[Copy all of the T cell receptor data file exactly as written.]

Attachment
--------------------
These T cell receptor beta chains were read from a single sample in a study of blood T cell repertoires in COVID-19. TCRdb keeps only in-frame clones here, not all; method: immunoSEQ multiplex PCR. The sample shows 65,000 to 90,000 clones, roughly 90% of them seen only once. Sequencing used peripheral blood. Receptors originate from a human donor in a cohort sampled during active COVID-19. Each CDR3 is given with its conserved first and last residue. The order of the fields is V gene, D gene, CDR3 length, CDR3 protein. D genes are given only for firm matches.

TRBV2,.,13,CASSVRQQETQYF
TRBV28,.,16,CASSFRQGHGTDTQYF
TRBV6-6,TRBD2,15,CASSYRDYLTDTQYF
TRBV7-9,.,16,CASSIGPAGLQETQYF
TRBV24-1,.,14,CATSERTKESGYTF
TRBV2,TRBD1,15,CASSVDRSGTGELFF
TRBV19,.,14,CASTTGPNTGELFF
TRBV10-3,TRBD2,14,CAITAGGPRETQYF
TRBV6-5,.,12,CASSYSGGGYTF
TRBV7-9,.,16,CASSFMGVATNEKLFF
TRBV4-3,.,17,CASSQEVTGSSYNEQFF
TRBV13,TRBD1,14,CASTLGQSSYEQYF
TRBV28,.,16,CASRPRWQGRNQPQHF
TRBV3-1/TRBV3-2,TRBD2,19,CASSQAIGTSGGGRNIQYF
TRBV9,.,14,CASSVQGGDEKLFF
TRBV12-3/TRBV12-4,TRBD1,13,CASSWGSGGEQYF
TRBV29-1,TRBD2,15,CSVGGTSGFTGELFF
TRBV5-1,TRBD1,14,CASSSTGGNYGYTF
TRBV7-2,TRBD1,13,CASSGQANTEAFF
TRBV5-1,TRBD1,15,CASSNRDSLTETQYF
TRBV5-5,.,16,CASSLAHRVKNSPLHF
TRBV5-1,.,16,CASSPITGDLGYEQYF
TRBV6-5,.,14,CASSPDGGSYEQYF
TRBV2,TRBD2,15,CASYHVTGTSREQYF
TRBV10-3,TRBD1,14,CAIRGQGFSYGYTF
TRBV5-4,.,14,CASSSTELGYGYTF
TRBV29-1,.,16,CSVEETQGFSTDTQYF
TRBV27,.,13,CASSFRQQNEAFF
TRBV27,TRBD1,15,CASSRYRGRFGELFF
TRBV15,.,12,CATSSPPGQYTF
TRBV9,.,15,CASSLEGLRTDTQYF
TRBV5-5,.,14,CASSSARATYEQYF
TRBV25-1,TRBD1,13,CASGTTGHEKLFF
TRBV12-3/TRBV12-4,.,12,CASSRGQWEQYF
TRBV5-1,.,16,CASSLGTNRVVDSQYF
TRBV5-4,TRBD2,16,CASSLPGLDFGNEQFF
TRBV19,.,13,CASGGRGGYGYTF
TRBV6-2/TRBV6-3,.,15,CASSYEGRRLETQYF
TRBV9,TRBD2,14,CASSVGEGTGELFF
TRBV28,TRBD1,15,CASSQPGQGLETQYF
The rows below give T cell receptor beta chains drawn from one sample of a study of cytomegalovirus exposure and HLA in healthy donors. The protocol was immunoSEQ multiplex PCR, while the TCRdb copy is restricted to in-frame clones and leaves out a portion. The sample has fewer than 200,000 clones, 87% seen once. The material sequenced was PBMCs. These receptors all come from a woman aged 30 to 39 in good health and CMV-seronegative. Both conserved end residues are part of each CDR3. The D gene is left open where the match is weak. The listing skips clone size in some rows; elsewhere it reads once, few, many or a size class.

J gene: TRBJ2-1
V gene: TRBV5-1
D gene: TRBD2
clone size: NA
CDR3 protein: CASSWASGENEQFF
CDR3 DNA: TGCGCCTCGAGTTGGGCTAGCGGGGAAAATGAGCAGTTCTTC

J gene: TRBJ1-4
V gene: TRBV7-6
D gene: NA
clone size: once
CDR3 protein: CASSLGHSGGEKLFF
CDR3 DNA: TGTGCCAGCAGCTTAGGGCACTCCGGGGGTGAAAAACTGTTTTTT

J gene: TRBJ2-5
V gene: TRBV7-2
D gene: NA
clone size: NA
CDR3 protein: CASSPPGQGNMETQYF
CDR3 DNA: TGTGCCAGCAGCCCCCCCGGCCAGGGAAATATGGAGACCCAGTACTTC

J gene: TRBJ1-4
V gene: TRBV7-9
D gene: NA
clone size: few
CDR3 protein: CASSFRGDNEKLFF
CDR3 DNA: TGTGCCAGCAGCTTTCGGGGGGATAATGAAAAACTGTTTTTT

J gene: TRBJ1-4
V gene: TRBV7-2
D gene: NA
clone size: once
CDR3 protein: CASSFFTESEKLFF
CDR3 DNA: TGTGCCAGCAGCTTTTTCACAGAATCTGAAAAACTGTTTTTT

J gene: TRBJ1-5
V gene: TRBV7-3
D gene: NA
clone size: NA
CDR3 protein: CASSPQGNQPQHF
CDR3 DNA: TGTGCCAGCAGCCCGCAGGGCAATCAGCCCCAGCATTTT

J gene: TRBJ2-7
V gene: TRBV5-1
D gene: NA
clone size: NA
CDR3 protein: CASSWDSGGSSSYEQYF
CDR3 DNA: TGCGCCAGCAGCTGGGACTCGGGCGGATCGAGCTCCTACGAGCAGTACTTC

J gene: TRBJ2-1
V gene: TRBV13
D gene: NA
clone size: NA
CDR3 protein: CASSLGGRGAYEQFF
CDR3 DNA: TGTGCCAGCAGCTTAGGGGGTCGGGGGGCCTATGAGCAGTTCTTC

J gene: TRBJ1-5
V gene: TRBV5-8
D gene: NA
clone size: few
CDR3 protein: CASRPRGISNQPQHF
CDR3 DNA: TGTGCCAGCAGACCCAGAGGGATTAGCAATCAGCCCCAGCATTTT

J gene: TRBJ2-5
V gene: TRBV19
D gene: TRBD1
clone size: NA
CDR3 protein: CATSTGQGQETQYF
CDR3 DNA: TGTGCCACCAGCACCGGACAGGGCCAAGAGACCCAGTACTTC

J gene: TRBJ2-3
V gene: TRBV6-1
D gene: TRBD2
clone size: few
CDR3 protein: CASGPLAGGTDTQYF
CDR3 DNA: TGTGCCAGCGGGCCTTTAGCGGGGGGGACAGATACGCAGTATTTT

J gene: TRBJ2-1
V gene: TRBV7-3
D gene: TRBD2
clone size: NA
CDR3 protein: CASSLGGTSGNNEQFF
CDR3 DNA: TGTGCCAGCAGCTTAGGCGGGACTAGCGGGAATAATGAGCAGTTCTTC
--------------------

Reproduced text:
These T cell receptor beta chains were read from a single sample in a study of blood T cell repertoires in COVID-19. TCRdb keeps only in-frame clones here, not all; method: immunoSEQ multiplex PCR. The sample shows 65,000 to 90,000 clones, roughly 90% of them seen only once. Sequencing used peripheral blood. Receptors originate from a human donor in a cohort sampled during active COVID-19. Each CDR3 is given with its conserved first and last residue. The order of the fields is V gene, D gene, CDR3 length, CDR3 protein. D genes are given only for firm matches.

TRBV2,.,13,CASSVRQQETQYF
TRBV28,.,16,CASSFRQGHGTDTQYF
TRBV6-6,TRBD2,15,CASSYRDYLTDTQYF
TRBV7-9,.,16,CASSIGPAGLQETQYF
TRBV24-1,.,14,CATSERTKESGYTF
TRBV2,TRBD1,15,CASSVDRSGTGELFF
TRBV19,.,14,CASTTGPNTGELFF
TRBV10-3,TRBD2,14,CAITAGGPRETQYF
TRBV6-5,.,12,CASSYSGGGYTF
TRBV7-9,.,16,CASSFMGVATNEKLFF
TRBV4-3,.,17,CASSQEVTGSSYNEQFF
TRBV13,TRBD1,14,CASTLGQSSYEQYF
TRBV28,.,16,CASRPRWQGRNQPQHF
TRBV3-1/TRBV3-2,TRBD2,19,CASSQAIGTSGGGRNIQYF
TRBV9,.,14,CASSVQGGDEKLFF
TRBV12-3/TRBV12-4,TRBD1,13,CASSWGSGGEQYF
TRBV29-1,TRBD2,15,CSVGGTSGFTGELFF
TRBV5-1,TRBD1,14,CASSSTGGNYGYTF
TRBV7-2,TRBD1,13,CASSGQANTEAFF
TRBV5-1,TRBD1,15,CASSNRDSLTETQYF
TRBV5-5,.,16,CASSLAHRVKNSPLHF
TRBV5-1,.,16,CASSPITGDLGYEQYF
TRBV6-5,.,14,CASSPDGGSYEQYF
TRBV2,TRBD2,15,CASYHVTGTSREQYF
TRBV10-3,TRBD1,14,CAIRGQGFSYGYTF
TRBV5-4,.,14,CASSSTELGYGYTF
TRBV29-1,.,16,CSVEETQGFSTDTQYF
TRBV27,.,13,CASSFRQQNEAFF
TRBV27,TRBD1,15,CASSRYRGRFGELFF
TRBV15,.,12,CATSSPPGQYTF
TRBV9,.,15,CASSLEGLRTDTQYF
TRBV5-5,.,14,CASSSARATYEQYF
TRBV25-1,TRBD1,13,CASGTTGHEKLFF
TRBV12-3/TRBV12-4,.,12,CASSRGQWEQYF
TRBV5-1,.,16,CASSLGTNRVVDSQYF
TRBV5-4,TRBD2,16,CASSLPGLDFGNEQFF
TRBV19,.,13,CASGGRGGYGYTF
TRBV6-2/TRBV6-3,.,15,CASSYEGRRLETQYF
TRBV9,TRBD2,14,CASSVGEGTGELFF
TRBV28,TRBD1,15,CASSQPGQGLETQYF
The rows below give T cell receptor beta chains drawn from one sample of a study of cytomegalovirus exposure and HLA in healthy donors. The protocol was immunoSEQ multiplex PCR, while the TCRdb copy is restricted to in-frame clones and leaves out a portion. The sample has fewer than 200,000 clones, 87% seen once. The material sequenced was PBMCs. These receptors all come from a woman aged 30 to 39 in good health and CMV-seronegative. Both conserved end residues are part of each CDR3. The D gene is left open where the match is weak. The listing skips clone size in some rows; elsewhere it reads once, few, many or a size class.

J gene: TRBJ2-1
V gene: TRBV5-1
D gene: TRBD2
clone size: NA
CDR3 protein: CASSWASGENEQFF
CDR3 DNA: TGCGCCTCGAGTTGGGCTAGCGGGGAAAATGAGCAGTTCTTC

J gene: TRBJ1-4
V gene: TRBV7-6
D gene: NA
clone size: once
CDR3 protein: CASSLGHSGGEKLFF
CDR3 DNA: TGTGCCAGCAGCTTAGGGCACTCCGGGGGTGAAAAACTGTTTTTT

J gene: TRBJ2-5
V gene: TRBV7-2
D gene: NA
clone size: NA
CDR3 protein: CASSPPGQGNMETQYF
CDR3 DNA: TGTGCCAGCAGCCCCCCCGGCCAGGGAAATATGGAGACCCAGTACTTC

J gene: TRBJ1-4
V gene: TRBV7-9
D gene: NA
clone size: few
CDR3 protein: CASSFRGDNEKLFF
CDR3 DNA: TGTGCCAGCAGCTTTCGGGGGGATAATGAAAAACTGTTTTTT

J gene: TRBJ1-4
V gene: TRBV7-2
D gene: NA
clone size: once
CDR3 protein: CASSFFTESEKLFF
CDR3 DNA: TGTGCCAGCAGCTTTTTCACAGAATCTGAAAAACTGTTTTTT

J gene: TRBJ1-5
V gene: TRBV7-3
D gene: NA
clone size: NA
CDR3 protein: CASSPQGNQPQHF
CDR3 DNA: TGTGCCAGCAGCCCGCAGGGCAATCAGCCCCAGCATTTT

J gene: TRBJ2-7
V gene: TRBV5-1
D gene: NA
clone size: NA
CDR3 protein: CASSWDSGGSSSYEQYF
CDR3 DNA: TGCGCCAGCAGCTGGGACTCGGGCGGATCGAGCTCCTACGAGCAGTACTTC

J gene: TRBJ2-1
V gene: TRBV13
D gene: NA
clone size: NA
CDR3 protein: CASSLGGRGAYEQFF
CDR3 DNA: TGTGCCAGCAGCTTAGGGGGTCGGGGGGCCTATGAGCAGTTCTTC

J gene: TRBJ1-5
V gene: TRBV5-8
D gene: NA
clone size: few
CDR3 protein: CASRPRGISNQPQHF
CDR3 DNA: TGTGCCAGCAGACCCAGAGGGATTAGCAATCAGCCCCAGCATTTT

J gene: TRBJ2-5
V gene: TRBV19
D gene: TRBD1
clone size: NA
CDR3 protein: CATSTGQGQETQYF
CDR3 DNA: TGTGCCACCAGCACCGGACAGGGCCAAGAGACCCAGTACTTC

J gene: TRBJ2-3
V gene: TRBV6-1
D gene: TRBD2
clone size: few
CDR3 protein: CASGPLAGGTDTQYF
CDR3 DNA: TGTGCCAGCGGGCCTTTAGCGGGGGGGACAGATACGCAGTATTTT

J gene: TRBJ2-1
V gene: TRBV7-3
D gene: TRBD2
clone size: NA
CDR3 protein: CASSLGGTSGNNEQFF
CDR3 DNA: TGTGCCAGCAGCTTAGGCGGGACTAGCGGGAATAATGAGCAGTTCTTC